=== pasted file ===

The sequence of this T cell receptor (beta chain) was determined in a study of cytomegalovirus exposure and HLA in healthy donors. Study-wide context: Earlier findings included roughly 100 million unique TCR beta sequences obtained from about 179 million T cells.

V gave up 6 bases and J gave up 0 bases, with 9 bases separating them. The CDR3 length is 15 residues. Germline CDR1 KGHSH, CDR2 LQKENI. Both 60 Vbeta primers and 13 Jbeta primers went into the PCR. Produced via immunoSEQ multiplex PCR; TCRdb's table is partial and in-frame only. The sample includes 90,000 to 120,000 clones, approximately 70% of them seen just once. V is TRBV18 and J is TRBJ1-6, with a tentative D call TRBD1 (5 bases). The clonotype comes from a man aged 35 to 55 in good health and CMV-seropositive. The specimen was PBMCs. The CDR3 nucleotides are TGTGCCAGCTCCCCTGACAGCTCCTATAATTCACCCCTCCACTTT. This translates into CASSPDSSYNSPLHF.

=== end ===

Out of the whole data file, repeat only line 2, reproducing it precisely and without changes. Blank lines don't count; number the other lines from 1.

V gave up 6 bases and J gave up 0 bases, with 9 bases separating them. The CDR3 length is 15 residues. Germline CDR1 KGHSH, CDR2 LQKENI. Both 60 Vbeta primers and 13 Jbeta primers went into the PCR. Produced via immunoSEQ multiplex PCR; TCRdb's table is partial and in-frame only. The sample includes 90,000 to 120,000 clones, approximately 70% of them seen just once. V is TRBV18 and J is TRBJ1-6, with a tentative D call TRBD1 (5 bases). The clonotype comes from a man aged 35 to 55 in good health and CMV-seropositive. The specimen was PBMCs. The CDR3 nucleotides are TGTGCCAGCTCCCCTGACAGCTCCTATAATTCACCCCTCCACTTT. This translates into CASSPDSSYNSPLHF.